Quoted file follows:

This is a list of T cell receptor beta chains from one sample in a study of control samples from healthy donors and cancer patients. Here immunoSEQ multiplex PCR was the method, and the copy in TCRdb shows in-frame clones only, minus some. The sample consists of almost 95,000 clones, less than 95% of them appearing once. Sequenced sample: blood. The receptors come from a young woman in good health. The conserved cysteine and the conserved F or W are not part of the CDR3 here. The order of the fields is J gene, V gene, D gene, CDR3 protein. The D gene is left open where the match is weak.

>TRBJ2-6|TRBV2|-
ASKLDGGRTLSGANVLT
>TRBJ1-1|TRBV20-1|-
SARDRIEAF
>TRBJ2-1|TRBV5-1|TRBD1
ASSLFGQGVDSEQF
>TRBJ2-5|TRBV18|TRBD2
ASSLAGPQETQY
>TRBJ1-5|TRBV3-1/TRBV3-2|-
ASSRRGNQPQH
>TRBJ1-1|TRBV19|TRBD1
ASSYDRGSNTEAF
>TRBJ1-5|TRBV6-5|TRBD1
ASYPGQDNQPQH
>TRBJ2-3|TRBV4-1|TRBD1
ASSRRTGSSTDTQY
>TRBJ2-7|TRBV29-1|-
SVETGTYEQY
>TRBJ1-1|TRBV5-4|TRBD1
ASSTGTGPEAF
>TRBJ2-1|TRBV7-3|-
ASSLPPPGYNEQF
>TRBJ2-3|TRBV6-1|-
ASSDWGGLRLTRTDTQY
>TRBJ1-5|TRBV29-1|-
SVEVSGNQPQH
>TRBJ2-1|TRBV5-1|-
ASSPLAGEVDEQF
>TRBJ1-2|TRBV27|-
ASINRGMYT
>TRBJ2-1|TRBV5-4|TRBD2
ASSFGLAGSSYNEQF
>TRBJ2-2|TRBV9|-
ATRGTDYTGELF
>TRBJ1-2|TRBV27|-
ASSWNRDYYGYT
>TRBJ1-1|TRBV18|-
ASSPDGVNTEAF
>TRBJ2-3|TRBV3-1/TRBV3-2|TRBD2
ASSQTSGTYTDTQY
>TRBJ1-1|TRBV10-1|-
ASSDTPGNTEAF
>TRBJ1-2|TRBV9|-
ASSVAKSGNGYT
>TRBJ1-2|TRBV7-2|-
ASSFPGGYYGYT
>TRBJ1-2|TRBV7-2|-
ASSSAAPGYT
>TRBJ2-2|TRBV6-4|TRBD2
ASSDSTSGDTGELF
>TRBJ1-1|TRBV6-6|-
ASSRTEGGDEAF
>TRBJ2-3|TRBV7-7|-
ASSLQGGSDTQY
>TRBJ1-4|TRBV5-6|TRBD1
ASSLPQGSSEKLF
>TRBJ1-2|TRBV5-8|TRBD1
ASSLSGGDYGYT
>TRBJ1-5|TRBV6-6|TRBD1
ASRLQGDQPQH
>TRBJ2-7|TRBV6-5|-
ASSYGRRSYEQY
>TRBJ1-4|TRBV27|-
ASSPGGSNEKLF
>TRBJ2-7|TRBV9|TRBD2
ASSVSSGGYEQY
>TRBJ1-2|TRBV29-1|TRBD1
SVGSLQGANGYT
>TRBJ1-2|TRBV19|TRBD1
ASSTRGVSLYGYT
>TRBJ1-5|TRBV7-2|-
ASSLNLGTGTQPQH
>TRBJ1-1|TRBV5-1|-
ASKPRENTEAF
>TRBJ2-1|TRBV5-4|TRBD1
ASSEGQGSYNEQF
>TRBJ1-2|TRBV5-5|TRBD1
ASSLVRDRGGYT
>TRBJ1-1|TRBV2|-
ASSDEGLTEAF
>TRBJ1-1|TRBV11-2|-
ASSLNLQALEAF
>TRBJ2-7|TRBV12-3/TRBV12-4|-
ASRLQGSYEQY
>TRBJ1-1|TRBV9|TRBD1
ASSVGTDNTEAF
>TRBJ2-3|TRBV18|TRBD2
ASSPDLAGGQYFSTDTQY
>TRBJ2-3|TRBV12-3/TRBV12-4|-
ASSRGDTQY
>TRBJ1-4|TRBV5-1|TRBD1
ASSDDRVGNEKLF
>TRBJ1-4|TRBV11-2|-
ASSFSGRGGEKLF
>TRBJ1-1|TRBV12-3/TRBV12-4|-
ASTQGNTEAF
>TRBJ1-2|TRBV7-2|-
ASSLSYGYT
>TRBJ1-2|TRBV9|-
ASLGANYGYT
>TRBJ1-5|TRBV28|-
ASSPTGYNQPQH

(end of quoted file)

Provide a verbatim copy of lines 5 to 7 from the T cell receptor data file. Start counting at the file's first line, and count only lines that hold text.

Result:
SARDRIEAF
>TRBJ2-1|TRBV5-1|TRBD1
ASSLFGQGVDSEQF